Idols of flesh
It is the acceptance of the peasants that bothers me the most. Who are these people who will camp on a hard surface for a week? They must surely have accepted two things: that the royals are fundamentally superior and that they, the peasantry, are innately inferior. I believe this to be a form of psychological self-harm.
When Queen Elizabeth died, the fuss was extraordinary. BBC News presenters would interview those standing in the nearly perpetual queue (in order to be able to walk past her coffin), asking why they’d come, and person after person expressed the idea that the queen (who also inherited wealth and power) was somehow more special than any other human being, and certainly more special than themselves. This is nonsense, of course, but the number of people willing to do themselves this dishonour astounded and alarmed me. I wanted to shake them by the shoulders until they understood that they were just as special in the eyes of the only One who counts.
Listening to the TV pundits, I hear all kinds of virtues projected onto the royals that any kind of analysis would reveal as inaccurate. In my view, this is a form of idolatry. People want something to believe in and look up to, but instead of drawing near to God they idolise other human beings they can eulogise about from a distance. It’s an easier option than walking with the Light of the World.
A live and current injustice
The British people are struggling through a cost of living crisis, in which many are going to food banks, having to choose between heating and eating, and even being made homeless. The coronation has cost about 100 million pounds, which is money that could have been used for compassionate purposes. I hear the justification – it’s a historic, one-off event – but how much more historic would it have been if the king chose to host a small ceremony and distributed the rest to charitable institutions? That would be remembered as a glorious act of leadership and service, and Heaven would cheer! But no, money has been lavished on the rich and powerful while the poor continue to starve. Same old story.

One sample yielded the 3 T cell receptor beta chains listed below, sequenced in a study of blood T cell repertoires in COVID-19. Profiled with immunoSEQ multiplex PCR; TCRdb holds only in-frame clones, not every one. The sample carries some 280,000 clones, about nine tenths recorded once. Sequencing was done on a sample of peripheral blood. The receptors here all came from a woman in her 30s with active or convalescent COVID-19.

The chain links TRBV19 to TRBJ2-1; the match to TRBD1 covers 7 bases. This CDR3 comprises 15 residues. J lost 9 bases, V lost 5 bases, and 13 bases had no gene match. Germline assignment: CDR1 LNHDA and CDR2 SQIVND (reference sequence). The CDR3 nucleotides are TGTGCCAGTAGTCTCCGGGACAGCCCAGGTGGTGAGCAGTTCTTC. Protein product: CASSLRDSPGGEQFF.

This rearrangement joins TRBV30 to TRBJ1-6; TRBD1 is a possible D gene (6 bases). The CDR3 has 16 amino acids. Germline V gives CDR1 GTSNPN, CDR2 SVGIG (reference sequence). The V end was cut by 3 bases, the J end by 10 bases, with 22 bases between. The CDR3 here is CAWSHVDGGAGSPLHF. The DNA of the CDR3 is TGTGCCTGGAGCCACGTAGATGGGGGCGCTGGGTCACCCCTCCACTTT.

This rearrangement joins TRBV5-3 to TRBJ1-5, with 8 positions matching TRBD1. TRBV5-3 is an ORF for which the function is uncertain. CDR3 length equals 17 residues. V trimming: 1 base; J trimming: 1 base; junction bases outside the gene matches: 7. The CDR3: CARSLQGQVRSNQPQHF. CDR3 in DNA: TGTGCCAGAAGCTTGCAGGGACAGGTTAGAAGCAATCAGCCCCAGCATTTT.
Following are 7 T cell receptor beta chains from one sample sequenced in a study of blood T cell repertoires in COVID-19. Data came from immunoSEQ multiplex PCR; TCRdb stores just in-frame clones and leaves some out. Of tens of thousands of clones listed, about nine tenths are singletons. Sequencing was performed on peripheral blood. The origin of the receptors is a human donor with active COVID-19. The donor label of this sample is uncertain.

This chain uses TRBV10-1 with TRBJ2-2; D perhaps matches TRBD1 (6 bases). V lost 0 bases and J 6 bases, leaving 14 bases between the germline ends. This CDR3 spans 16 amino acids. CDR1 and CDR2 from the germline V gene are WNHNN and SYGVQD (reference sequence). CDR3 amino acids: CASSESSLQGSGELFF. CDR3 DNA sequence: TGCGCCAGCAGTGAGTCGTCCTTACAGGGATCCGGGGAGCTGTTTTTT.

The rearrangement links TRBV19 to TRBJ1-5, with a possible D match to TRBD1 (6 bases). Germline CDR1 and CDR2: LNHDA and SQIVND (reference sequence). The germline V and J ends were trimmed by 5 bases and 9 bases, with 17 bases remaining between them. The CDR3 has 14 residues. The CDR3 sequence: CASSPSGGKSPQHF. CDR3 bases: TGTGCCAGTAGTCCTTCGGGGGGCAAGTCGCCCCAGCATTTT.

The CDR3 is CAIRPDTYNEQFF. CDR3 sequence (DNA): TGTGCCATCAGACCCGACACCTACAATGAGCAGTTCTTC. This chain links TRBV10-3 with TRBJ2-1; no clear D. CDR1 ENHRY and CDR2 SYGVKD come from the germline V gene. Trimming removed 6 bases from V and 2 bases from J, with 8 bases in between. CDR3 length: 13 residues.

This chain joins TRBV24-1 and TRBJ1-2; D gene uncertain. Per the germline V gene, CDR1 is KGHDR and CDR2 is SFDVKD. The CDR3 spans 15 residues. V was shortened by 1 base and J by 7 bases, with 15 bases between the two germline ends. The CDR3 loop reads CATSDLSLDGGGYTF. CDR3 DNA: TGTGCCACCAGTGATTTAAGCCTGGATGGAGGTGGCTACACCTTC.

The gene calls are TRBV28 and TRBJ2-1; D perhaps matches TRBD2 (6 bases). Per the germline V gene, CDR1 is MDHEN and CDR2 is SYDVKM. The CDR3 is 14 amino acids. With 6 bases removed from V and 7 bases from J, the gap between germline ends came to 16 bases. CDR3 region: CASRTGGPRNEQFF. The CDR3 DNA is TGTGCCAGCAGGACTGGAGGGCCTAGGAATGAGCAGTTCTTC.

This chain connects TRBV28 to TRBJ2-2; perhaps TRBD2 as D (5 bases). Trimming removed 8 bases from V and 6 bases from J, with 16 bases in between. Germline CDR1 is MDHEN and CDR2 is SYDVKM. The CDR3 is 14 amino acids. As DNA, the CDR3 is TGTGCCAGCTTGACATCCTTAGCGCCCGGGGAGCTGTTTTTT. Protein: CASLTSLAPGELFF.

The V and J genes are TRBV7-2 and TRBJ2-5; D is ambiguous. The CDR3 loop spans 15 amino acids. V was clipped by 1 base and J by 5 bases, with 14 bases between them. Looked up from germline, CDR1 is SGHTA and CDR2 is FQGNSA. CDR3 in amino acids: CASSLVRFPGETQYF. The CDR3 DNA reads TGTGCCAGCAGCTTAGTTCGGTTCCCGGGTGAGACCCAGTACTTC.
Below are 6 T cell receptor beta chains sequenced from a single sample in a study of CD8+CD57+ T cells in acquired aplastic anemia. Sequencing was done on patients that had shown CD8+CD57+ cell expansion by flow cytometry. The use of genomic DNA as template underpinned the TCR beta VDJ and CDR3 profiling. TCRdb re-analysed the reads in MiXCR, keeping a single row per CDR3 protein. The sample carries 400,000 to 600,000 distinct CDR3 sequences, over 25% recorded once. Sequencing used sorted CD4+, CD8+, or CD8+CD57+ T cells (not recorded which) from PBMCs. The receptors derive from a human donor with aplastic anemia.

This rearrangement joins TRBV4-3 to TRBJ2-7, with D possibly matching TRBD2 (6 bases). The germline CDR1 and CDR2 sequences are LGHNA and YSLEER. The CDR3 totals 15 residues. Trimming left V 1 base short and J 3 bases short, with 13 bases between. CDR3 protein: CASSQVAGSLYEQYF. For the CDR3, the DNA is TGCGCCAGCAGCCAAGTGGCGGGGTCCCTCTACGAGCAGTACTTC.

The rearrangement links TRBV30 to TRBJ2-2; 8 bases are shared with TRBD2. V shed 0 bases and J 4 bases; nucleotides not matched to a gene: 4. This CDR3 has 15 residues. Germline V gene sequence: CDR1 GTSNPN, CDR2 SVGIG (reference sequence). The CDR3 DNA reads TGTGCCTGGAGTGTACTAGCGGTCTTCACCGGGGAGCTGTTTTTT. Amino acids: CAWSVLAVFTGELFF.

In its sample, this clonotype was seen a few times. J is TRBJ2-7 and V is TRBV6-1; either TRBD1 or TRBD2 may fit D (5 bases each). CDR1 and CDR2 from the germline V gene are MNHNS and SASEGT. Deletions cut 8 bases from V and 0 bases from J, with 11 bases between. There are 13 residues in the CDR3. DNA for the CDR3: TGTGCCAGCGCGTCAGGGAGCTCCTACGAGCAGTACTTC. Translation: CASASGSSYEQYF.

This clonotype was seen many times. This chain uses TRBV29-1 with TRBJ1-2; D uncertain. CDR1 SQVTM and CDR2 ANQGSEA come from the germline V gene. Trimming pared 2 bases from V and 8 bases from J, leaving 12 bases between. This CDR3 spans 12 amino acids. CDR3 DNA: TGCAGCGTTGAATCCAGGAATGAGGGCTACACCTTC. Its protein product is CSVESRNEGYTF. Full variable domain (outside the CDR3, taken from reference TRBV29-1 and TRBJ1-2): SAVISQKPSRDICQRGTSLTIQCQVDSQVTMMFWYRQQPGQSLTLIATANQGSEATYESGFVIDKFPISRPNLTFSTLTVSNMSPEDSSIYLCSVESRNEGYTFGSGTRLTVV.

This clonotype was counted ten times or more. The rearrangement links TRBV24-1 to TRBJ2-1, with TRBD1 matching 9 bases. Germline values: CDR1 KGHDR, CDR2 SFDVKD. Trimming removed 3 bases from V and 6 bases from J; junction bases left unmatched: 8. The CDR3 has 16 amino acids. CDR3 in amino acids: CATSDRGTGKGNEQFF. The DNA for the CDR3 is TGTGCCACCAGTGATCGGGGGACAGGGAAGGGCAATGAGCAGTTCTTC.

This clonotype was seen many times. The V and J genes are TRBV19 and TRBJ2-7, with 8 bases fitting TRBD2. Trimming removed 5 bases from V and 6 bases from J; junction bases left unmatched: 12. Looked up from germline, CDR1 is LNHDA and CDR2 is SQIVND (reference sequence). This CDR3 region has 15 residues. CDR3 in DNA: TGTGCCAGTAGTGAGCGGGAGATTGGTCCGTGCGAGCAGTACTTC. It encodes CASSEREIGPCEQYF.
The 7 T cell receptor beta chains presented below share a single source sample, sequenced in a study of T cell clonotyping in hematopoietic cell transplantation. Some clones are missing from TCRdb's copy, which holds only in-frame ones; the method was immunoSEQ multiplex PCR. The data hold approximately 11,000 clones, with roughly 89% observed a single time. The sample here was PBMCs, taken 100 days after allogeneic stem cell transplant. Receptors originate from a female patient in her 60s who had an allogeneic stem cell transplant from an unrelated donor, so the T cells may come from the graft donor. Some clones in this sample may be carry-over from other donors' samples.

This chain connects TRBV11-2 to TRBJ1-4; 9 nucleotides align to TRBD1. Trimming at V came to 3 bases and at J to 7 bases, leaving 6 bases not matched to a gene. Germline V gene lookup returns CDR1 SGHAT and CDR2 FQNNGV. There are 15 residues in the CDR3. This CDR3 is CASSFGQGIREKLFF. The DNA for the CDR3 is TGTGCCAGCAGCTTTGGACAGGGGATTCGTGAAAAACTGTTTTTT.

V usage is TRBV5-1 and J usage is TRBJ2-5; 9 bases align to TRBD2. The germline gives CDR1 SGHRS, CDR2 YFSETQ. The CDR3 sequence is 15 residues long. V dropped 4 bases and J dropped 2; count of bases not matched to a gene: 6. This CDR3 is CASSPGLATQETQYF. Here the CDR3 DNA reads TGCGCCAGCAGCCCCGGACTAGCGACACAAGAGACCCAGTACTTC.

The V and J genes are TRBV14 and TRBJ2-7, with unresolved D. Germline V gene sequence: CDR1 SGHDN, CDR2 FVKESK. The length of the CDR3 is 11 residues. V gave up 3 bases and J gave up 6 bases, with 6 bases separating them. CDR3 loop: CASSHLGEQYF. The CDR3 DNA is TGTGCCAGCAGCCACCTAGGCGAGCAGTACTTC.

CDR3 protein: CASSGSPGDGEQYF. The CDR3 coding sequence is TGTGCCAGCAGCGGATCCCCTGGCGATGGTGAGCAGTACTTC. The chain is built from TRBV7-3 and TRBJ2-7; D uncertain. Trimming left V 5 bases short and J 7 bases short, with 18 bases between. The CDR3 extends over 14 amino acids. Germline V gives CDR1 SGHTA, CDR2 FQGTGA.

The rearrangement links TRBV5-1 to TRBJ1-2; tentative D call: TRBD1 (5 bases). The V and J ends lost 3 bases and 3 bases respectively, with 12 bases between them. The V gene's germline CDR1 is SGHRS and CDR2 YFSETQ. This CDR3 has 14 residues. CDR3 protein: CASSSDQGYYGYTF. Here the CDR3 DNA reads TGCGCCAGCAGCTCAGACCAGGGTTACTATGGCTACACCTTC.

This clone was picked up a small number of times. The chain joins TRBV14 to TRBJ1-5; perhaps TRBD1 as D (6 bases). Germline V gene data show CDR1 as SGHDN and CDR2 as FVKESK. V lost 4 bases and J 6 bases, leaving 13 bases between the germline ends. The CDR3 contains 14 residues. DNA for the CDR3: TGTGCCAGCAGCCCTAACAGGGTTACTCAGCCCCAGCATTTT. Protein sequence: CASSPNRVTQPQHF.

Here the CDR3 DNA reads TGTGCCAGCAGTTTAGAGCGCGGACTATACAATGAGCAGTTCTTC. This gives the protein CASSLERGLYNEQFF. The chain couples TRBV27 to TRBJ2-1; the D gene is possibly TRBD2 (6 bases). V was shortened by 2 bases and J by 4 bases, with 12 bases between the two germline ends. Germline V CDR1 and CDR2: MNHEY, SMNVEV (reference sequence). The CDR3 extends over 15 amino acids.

Being a royal is a misery
It seems clear that many of the more senior members of the royal family are pretty miserable, trapped in an institution where they can’t express themselves, have a career, or forge their own path in life. Some see this as a ‘life of service’, but according to recent surveys, most young Brits don’t share that view. They believe in fairness and representation, and there’s barely a whiff of either in the royal institution.
Head of the church?
I find it highly problematic that the king is the head of the Church of England. There’s only one head of the Church, and that is Christ. To wed the British monarchy to the Church of England is to intermingle faith with worldly, cumbersome traditions, and to confuse being a follower of Christ with being English. The resultant madness is woeful and avoidable.
Monarchy is for peasants
I don’t see any person as either inferior or superior. We are all equally precious in God’s sight, dearly beloved, and special. The Bible urges believers to give honour to those who serve in the background rather than to those the world celebrates as superior, and yet the Head of the Church of England is afforded every available honour, while peasants gawp, open-mouthed at their betters. I can’t bear the injustice or the hypocrisy, won’t join in with the self-harm of the British populace, and will not subject myself to a flawed human being when I can bow before the King of Kings.